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Is there any reason that explains the difference between ''This makes sense to me'' and ''This makes sense for me''?

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  • No difference in meaning. For might slightly emphasize that it was your conclusion, but not necessarily. The reason is that to is more common for percepts like that (seems/looks/feels/sounds/appears to me), and using for is different, hence raises a question of why, and that's one possible interpretation. For those who look for such. Sep 22, 2022 at 18:02

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In Britain we would say "makes sense to me", but I believe (and I'm willing to be corrected) Americans have a tendency to use - "makes sense for me".

Preposition use is a constant area of divergence between British and American expression.

Other similar prepositional differences in use are: "different to" (UK), "different than" (USA); "speaking to" (UK), "speaking with" (USA); "at the weekend" (UK), "on the weekend" (USA).

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    I (British) might use 'it makes sense to me' when I mean 'it is understandable to me' or 'I agree with what you say'- e.g. 'your explanation makes sense to me', and I could say that something (e.g. a proposed arrangement) makes sense for me if I mean it suits my individual circumstances ('suits me'), e.g. 'the idea of flexible working makes sense for me because I have to use public transport and might not be able to always arrive by 9 AM' or 'having the office on the ground floor makes sense for me because I am a wheelchair user'. Sep 1, 2022 at 9:14
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    I (UK) was taught to say different from! Sep 1, 2022 at 9:33
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    American here: "Makes sense to me" feels much more natural, and Ngrams seems to bear that out.
    – stangdon
    Sep 1, 2022 at 13:16
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    @MichaelHarvey I'd also agree about "Flexible working makes sense for me". But that's a slightly different meaning of "makes sense" - and a relatively recent one I suspect. But this probably answers the OP's question. There you have two different senses of "makes sense" and one takes "to" and the other "for".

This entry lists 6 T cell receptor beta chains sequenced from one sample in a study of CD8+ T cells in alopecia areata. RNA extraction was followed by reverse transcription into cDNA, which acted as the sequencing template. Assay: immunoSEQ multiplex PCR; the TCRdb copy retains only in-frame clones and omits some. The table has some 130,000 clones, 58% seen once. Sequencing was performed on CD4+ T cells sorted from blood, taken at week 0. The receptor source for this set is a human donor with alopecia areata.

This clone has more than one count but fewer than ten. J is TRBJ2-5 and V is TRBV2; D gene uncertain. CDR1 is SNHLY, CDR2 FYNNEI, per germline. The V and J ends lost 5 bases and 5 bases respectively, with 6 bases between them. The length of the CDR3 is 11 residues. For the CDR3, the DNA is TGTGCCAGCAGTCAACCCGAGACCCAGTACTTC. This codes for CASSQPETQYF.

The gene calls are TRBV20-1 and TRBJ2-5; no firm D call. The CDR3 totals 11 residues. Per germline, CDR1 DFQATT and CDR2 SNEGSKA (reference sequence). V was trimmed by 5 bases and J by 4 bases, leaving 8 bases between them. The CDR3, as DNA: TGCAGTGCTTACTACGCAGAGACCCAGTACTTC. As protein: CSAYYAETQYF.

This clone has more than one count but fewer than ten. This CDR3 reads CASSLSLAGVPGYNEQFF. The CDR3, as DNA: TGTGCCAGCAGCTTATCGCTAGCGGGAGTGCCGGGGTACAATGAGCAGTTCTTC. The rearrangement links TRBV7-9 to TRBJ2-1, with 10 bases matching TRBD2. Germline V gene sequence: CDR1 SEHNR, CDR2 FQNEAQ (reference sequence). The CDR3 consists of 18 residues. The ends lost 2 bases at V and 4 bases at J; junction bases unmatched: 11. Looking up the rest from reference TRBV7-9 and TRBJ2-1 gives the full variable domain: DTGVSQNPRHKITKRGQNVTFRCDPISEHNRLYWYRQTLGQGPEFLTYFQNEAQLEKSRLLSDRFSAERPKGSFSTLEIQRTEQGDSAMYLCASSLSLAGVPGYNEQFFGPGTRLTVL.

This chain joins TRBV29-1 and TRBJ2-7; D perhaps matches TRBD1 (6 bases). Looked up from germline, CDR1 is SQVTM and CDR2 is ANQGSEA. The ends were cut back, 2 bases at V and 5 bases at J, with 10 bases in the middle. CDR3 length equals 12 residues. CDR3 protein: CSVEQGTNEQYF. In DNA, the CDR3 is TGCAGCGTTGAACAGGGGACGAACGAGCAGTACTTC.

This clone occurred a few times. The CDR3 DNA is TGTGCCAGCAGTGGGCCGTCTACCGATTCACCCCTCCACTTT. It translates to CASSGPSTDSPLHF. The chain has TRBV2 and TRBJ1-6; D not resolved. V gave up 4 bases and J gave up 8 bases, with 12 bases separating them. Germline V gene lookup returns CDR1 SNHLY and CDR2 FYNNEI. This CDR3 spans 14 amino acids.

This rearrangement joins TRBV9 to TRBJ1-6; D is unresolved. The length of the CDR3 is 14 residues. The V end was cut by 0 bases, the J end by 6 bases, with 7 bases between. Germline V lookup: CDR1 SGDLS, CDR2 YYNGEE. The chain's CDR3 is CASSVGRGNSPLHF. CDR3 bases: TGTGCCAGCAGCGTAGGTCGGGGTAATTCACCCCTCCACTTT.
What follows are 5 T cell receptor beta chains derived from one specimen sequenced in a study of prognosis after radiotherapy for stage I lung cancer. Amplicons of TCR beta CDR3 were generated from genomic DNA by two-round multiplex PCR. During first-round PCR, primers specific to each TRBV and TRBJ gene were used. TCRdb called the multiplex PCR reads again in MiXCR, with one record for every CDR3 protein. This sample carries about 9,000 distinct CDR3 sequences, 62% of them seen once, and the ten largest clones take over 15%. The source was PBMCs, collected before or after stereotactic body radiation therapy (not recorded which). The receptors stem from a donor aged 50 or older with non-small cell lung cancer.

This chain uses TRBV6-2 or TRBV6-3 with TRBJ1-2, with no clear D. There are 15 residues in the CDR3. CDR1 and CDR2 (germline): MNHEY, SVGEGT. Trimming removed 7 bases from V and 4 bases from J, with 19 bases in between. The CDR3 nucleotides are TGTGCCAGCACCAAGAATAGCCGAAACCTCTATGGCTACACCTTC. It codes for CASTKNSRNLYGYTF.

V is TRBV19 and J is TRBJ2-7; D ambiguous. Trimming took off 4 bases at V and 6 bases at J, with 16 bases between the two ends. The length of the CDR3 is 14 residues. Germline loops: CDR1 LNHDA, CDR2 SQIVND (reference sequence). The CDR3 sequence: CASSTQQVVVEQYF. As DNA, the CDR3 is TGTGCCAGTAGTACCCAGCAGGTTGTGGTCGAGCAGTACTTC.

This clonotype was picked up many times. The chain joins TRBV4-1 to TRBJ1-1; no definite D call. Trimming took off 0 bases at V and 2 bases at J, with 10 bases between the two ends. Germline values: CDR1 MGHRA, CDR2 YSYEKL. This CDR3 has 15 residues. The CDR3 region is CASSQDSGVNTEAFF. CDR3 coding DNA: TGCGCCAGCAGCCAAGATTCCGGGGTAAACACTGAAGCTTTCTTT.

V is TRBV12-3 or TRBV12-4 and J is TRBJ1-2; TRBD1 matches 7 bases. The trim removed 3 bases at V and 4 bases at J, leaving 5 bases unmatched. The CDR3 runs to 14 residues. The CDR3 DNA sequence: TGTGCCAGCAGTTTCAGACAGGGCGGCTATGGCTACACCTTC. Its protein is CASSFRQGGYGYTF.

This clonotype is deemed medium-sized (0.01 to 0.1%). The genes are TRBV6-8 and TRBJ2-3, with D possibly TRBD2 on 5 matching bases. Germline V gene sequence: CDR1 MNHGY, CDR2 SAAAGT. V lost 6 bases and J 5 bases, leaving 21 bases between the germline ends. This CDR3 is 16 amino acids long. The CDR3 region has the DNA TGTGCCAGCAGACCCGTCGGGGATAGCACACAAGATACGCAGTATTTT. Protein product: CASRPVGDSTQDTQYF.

– WS2
    Sep 1, 2022 at 17:37
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    @KateBunting I can accept "from" or "to", though the latter is what I use and will continue to do so. However I have never been able to take "than" seriously in this context. It strains the boundaries of semantics, in my view, to say "different than". "Than" is a preposition used between comparators - John is bigger than George. "Different than" seems to make no sense, unless you say "John and Jenny are more different (to one another) than Fred and Muriel".
    – WS2
    Sep 1, 2022 at 20:55
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A low-carb diet might not make sense to someone because they don’t understand the logic of it, but a low-carb diet could make sense for someone because of their health goals.

Similarly, I could say a deal makes sense to me because I understand its technical details. At the same time I could say a deal doesn’t make sense for me because I’m not making money on the deal.

X “makes sense for” her/me/him/you/them because Y

X “makes sense to” her/me/him/you/them because she/I/he/you/they understand it intellectually.

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The structure is makes sense (for somebody) to do something. For instance,

  • It doesn't make sense for me to play video games for hours.

Now, let's split it.

-Do you play video games for long hours?

-No, not at all. It (playing video games) doesn't make sense for me.

or

-Do you play video games for long hours?

-It doesn't make sense to waste time in a virtual world; I'm too old for this.

See LDOCE

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Americans do not say "makes sense for me". Makes sense "for" me makes it seem like whatever makes sense was made sense specifically for the person saying this. I think it can be used. If something makes sense to make me happy, then it makes sense for me.

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